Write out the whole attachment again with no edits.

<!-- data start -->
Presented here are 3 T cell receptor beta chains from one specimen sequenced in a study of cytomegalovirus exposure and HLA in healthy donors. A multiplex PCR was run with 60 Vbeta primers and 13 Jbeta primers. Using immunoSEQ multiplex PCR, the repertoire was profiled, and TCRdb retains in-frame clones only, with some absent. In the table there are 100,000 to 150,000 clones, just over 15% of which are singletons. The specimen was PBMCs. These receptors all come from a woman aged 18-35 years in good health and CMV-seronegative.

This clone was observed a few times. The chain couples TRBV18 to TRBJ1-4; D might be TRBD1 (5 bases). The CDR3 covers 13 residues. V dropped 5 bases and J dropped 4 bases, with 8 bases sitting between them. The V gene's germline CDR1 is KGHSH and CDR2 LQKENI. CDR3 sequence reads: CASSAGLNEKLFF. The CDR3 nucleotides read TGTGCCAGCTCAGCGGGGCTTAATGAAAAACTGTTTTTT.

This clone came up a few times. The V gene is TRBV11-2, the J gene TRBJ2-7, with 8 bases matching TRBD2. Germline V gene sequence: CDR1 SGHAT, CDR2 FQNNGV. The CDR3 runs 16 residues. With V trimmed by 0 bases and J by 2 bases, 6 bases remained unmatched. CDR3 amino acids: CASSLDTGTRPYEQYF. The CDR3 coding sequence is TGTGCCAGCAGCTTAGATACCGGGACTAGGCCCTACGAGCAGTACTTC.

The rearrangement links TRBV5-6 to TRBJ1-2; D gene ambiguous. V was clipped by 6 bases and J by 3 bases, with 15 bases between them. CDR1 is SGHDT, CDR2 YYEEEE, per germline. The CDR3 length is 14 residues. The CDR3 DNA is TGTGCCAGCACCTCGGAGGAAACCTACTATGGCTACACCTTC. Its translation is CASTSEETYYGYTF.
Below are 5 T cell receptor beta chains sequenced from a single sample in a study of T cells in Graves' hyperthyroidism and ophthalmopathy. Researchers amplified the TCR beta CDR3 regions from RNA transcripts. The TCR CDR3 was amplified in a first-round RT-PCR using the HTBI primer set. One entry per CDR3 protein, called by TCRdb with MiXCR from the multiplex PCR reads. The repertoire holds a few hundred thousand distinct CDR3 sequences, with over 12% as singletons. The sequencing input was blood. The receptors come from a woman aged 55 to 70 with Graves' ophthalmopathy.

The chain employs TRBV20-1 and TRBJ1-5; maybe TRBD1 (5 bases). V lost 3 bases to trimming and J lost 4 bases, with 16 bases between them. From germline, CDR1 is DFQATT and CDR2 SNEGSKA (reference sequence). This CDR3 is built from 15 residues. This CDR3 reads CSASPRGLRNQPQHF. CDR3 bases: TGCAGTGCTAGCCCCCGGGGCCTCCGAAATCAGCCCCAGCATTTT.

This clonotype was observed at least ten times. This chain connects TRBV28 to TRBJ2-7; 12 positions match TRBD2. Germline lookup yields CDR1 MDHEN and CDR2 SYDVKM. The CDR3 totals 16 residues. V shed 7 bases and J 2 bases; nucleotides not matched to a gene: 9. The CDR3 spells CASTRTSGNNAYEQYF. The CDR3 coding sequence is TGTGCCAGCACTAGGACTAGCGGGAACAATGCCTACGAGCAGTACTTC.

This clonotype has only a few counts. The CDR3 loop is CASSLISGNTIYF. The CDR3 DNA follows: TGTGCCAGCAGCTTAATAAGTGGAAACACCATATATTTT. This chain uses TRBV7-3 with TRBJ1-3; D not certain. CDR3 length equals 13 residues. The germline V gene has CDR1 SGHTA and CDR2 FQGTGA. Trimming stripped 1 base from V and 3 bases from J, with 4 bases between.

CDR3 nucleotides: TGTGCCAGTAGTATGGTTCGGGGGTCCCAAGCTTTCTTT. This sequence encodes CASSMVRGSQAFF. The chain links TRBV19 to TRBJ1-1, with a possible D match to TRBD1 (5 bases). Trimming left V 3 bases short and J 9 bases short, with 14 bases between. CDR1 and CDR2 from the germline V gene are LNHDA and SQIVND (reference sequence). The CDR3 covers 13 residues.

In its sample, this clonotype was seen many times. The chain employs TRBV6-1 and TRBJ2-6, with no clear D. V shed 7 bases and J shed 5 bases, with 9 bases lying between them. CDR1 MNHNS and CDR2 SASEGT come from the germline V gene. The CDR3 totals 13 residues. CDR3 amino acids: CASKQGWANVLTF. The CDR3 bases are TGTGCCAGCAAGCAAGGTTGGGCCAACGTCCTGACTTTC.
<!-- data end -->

Presented here are 3 T cell receptor beta chains from one specimen sequenced in a study of cytomegalovirus exposure and HLA in healthy donors. A multiplex PCR was run with 60 Vbeta primers and 13 Jbeta primers. Using immunoSEQ multiplex PCR, the repertoire was profiled, and TCRdb retains in-frame clones only, with some absent. In the table there are 100,000 to 150,000 clones, just over 15% of which are singletons. The specimen was PBMCs. These receptors all come from a woman aged 18-35 years in good health and CMV-seronegative.

This clone was observed a few times. The chain couples TRBV18 to TRBJ1-4; D might be TRBD1 (5 bases). The CDR3 covers 13 residues. V dropped 5 bases and J dropped 4 bases, with 8 bases sitting between them. The V gene's germline CDR1 is KGHSH and CDR2 LQKENI. CDR3 sequence reads: CASSAGLNEKLFF. The CDR3 nucleotides read TGTGCCAGCTCAGCGGGGCTTAATGAAAAACTGTTTTTT.

This clone came up a few times. The V gene is TRBV11-2, the J gene TRBJ2-7, with 8 bases matching TRBD2. Germline V gene sequence: CDR1 SGHAT, CDR2 FQNNGV. The CDR3 runs 16 residues. With V trimmed by 0 bases and J by 2 bases, 6 bases remained unmatched. CDR3 amino acids: CASSLDTGTRPYEQYF. The CDR3 coding sequence is TGTGCCAGCAGCTTAGATACCGGGACTAGGCCCTACGAGCAGTACTTC.

The rearrangement links TRBV5-6 to TRBJ1-2; D gene ambiguous. V was clipped by 6 bases and J by 3 bases, with 15 bases between them. CDR1 is SGHDT, CDR2 YYEEEE, per germline. The CDR3 length is 14 residues. The CDR3 DNA is TGTGCCAGCACCTCGGAGGAAACCTACTATGGCTACACCTTC. Its translation is CASTSEETYYGYTF.
Below are 5 T cell receptor beta chains sequenced from a single sample in a study of T cells in Graves' hyperthyroidism and ophthalmopathy. Researchers amplified the TCR beta CDR3 regions from RNA transcripts. The TCR CDR3 was amplified in a first-round RT-PCR using the HTBI primer set. One entry per CDR3 protein, called by TCRdb with MiXCR from the multiplex PCR reads. The repertoire holds a few hundred thousand distinct CDR3 sequences, with over 12% as singletons. The sequencing input was blood. The receptors come from a woman aged 55 to 70 with Graves' ophthalmopathy.

The chain employs TRBV20-1 and TRBJ1-5; maybe TRBD1 (5 bases). V lost 3 bases to trimming and J lost 4 bases, with 16 bases between them. From germline, CDR1 is DFQATT and CDR2 SNEGSKA (reference sequence). This CDR3 is built from 15 residues. This CDR3 reads CSASPRGLRNQPQHF. CDR3 bases: TGCAGTGCTAGCCCCCGGGGCCTCCGAAATCAGCCCCAGCATTTT.

This clonotype was observed at least ten times. This chain connects TRBV28 to TRBJ2-7; 12 positions match TRBD2. Germline lookup yields CDR1 MDHEN and CDR2 SYDVKM. The CDR3 totals 16 residues. V shed 7 bases and J 2 bases; nucleotides not matched to a gene: 9. The CDR3 spells CASTRTSGNNAYEQYF. The CDR3 coding sequence is TGTGCCAGCACTAGGACTAGCGGGAACAATGCCTACGAGCAGTACTTC.

This clonotype has only a few counts. The CDR3 loop is CASSLISGNTIYF. The CDR3 DNA follows: TGTGCCAGCAGCTTAATAAGTGGAAACACCATATATTTT. This chain uses TRBV7-3 with TRBJ1-3; D not certain. CDR3 length equals 13 residues. The germline V gene has CDR1 SGHTA and CDR2 FQGTGA. Trimming stripped 1 base from V and 3 bases from J, with 4 bases between.

CDR3 nucleotides: TGTGCCAGTAGTATGGTTCGGGGGTCCCAAGCTTTCTTT. This sequence encodes CASSMVRGSQAFF. The chain links TRBV19 to TRBJ1-1, with a possible D match to TRBD1 (5 bases). Trimming left V 3 bases short and J 9 bases short, with 14 bases between. CDR1 and CDR2 from the germline V gene are LNHDA and SQIVND (reference sequence). The CDR3 covers 13 residues.

In its sample, this clonotype was seen many times. The chain employs TRBV6-1 and TRBJ2-6, with no clear D. V shed 7 bases and J shed 5 bases, with 9 bases lying between them. CDR1 MNHNS and CDR2 SASEGT come from the germline V gene. The CDR3 totals 13 residues. CDR3 amino acids: CASKQGWANVLTF. The CDR3 bases are TGTGCCAGCAAGCAAGGTTGGGCCAACGTCCTGACTTTC.